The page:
The Silver Lining.

Hey family! I think that’s what I’ll call you from now on. I’m learning that family is so much more than blood relation, and my readers have walked with me through things that only family would.

 
Last time I wrote, I described my trip to D.C. It was full of medical terminology, tears, and headaches. I found out about the uterine tumor, cervical fibroids, and mass on my kidney. I was full of emotion and frustrations seemed to be at the forefront. Since then, my doctor decided to put a catheter in which lasted for about three weeks. I have never been more humbled in my life. I’m fully aware of how prideful I can get, but when I tell you that catheter bumped me down a few notches, I mean that. Without saying too much more, it was removed on yesterday, and we took steps to handle what seemed to be a recurring problem. I was relieved (pun intended). I caught myself thanking God every time I went to the bathroom which may sound silly, but I think we forget about the little blessings, and I’ve been reminded of them lately.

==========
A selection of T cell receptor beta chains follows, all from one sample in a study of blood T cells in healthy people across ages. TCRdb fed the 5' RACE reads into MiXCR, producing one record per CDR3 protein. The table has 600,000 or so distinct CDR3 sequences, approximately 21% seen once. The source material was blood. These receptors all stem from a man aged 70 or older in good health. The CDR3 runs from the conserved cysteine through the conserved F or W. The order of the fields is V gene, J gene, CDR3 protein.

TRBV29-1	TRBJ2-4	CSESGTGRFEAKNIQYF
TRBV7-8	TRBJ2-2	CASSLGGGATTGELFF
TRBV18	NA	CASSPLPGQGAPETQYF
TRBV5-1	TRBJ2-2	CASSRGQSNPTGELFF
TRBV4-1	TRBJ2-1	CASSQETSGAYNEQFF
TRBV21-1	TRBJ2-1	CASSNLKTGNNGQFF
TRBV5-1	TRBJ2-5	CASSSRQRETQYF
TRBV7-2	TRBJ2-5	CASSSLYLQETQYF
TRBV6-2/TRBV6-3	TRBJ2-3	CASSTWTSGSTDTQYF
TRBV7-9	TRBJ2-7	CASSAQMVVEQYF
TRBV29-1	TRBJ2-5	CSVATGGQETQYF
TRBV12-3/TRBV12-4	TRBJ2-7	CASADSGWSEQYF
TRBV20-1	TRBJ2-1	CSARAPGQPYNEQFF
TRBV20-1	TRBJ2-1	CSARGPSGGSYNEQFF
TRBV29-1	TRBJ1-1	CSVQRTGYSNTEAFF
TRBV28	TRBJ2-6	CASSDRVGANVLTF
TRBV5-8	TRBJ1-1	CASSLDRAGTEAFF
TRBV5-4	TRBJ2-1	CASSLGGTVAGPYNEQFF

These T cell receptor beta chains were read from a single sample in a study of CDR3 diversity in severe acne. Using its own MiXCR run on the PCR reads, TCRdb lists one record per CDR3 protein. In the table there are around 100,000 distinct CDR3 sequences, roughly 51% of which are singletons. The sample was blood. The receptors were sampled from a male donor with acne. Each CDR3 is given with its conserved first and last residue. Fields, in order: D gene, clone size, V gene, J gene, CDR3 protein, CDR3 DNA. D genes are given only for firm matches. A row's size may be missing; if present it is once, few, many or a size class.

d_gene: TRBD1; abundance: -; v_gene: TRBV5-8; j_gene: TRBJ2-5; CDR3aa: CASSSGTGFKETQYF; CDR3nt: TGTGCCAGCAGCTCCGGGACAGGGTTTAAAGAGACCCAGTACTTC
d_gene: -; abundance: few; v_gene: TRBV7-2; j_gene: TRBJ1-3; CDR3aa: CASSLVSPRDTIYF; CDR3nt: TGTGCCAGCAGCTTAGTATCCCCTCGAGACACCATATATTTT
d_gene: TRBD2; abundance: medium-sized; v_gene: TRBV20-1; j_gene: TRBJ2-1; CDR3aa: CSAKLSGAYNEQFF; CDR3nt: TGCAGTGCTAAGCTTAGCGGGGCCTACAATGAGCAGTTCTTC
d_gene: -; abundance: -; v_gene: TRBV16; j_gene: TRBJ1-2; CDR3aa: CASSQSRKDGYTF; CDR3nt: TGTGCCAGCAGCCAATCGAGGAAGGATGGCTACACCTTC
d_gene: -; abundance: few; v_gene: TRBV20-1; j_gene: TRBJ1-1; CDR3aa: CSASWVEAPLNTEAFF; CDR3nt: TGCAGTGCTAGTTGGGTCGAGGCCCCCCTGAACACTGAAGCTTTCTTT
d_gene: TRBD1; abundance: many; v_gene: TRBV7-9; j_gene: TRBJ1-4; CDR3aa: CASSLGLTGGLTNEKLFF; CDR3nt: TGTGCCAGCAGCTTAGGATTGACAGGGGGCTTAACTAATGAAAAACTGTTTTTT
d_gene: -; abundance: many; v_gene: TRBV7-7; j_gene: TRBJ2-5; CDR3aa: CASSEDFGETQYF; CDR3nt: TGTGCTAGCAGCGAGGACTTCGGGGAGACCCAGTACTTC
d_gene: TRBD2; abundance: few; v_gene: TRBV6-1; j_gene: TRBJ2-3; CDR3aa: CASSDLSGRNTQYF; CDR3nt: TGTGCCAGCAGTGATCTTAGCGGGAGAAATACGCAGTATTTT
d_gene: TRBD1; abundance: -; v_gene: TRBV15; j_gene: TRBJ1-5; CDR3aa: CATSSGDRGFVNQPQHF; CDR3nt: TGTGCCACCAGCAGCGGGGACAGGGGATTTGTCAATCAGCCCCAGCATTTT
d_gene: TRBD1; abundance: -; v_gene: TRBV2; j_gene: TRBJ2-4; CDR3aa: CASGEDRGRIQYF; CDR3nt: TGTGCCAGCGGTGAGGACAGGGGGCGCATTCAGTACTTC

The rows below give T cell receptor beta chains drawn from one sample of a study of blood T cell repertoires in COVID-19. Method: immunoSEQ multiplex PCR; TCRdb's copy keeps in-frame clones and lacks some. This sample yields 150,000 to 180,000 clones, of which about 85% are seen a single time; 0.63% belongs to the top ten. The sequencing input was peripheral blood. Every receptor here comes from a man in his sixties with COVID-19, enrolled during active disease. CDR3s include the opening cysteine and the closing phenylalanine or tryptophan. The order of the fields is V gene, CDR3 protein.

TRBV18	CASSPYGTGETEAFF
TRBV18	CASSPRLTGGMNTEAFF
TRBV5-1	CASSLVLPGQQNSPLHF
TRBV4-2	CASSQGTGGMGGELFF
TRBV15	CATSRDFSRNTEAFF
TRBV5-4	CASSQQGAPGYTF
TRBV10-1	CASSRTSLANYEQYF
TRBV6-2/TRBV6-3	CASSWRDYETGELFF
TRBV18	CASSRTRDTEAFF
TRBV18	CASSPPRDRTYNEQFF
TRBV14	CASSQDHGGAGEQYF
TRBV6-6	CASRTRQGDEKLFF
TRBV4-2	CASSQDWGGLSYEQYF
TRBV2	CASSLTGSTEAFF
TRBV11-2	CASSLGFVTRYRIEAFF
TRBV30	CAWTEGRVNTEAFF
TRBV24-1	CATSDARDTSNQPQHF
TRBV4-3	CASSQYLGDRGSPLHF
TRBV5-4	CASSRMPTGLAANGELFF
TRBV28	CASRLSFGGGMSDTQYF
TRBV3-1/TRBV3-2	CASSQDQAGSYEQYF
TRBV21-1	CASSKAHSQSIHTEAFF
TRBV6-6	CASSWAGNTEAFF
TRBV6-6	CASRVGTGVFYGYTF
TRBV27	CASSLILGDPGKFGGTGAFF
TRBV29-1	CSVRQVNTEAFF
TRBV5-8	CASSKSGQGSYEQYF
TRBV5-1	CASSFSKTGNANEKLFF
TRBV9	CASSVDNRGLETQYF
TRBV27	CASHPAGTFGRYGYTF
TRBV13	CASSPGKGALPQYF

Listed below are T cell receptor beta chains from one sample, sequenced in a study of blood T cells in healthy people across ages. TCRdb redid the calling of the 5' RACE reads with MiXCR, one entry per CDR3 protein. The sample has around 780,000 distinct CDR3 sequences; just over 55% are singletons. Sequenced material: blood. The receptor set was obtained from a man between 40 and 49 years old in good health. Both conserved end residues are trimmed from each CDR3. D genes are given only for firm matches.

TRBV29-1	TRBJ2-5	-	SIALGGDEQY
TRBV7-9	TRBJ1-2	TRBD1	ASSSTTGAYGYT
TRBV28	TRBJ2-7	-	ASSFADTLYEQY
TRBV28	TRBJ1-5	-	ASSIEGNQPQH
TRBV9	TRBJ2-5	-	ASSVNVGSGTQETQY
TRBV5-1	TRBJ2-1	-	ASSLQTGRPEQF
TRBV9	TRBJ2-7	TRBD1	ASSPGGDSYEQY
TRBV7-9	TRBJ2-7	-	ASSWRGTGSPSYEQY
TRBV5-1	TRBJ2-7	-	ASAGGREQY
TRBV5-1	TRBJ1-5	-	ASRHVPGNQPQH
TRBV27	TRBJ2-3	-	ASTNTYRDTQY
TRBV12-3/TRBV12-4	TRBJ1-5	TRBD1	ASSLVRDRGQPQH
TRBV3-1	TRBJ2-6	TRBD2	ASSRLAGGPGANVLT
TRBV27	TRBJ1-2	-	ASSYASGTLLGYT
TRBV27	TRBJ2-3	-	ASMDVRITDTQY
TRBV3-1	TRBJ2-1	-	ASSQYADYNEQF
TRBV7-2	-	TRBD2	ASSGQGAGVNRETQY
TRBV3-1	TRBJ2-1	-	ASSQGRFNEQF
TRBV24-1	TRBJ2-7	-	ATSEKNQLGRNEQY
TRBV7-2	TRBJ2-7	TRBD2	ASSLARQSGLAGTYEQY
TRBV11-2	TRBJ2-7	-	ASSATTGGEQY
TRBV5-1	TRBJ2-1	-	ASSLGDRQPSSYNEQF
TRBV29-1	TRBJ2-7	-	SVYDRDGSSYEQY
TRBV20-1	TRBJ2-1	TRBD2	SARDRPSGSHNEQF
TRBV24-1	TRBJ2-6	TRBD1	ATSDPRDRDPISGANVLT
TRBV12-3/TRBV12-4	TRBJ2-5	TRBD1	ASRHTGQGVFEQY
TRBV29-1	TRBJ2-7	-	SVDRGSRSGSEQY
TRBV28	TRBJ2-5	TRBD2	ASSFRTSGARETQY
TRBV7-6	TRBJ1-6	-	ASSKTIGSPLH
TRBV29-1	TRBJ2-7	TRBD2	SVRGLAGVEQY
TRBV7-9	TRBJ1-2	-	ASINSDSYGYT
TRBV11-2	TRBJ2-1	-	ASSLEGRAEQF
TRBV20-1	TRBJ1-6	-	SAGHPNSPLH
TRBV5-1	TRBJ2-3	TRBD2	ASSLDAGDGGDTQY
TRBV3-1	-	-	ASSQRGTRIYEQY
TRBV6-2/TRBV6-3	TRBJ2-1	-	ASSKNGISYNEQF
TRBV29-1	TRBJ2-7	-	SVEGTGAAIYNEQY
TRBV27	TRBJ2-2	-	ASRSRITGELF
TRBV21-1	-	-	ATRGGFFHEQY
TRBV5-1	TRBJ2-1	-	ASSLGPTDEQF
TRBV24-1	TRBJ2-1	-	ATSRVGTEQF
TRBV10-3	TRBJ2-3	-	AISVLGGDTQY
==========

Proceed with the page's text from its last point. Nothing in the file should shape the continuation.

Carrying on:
The goal is that my new medication will calm my reproductive system down enough to postpone the surgery until May. I have to re-apply for new insurance, and I couldn’t leave my students for the last two months of school. I’m learning to put my health first, but some sacrifices just have to be made. I know this isn’t the most exciting blog, and it may not be the most interesting one either, but yesterday was the first time in about a year that I didn’t leave my doctor’s office in tears. I walked out alongside my mama overwhelmed with hope.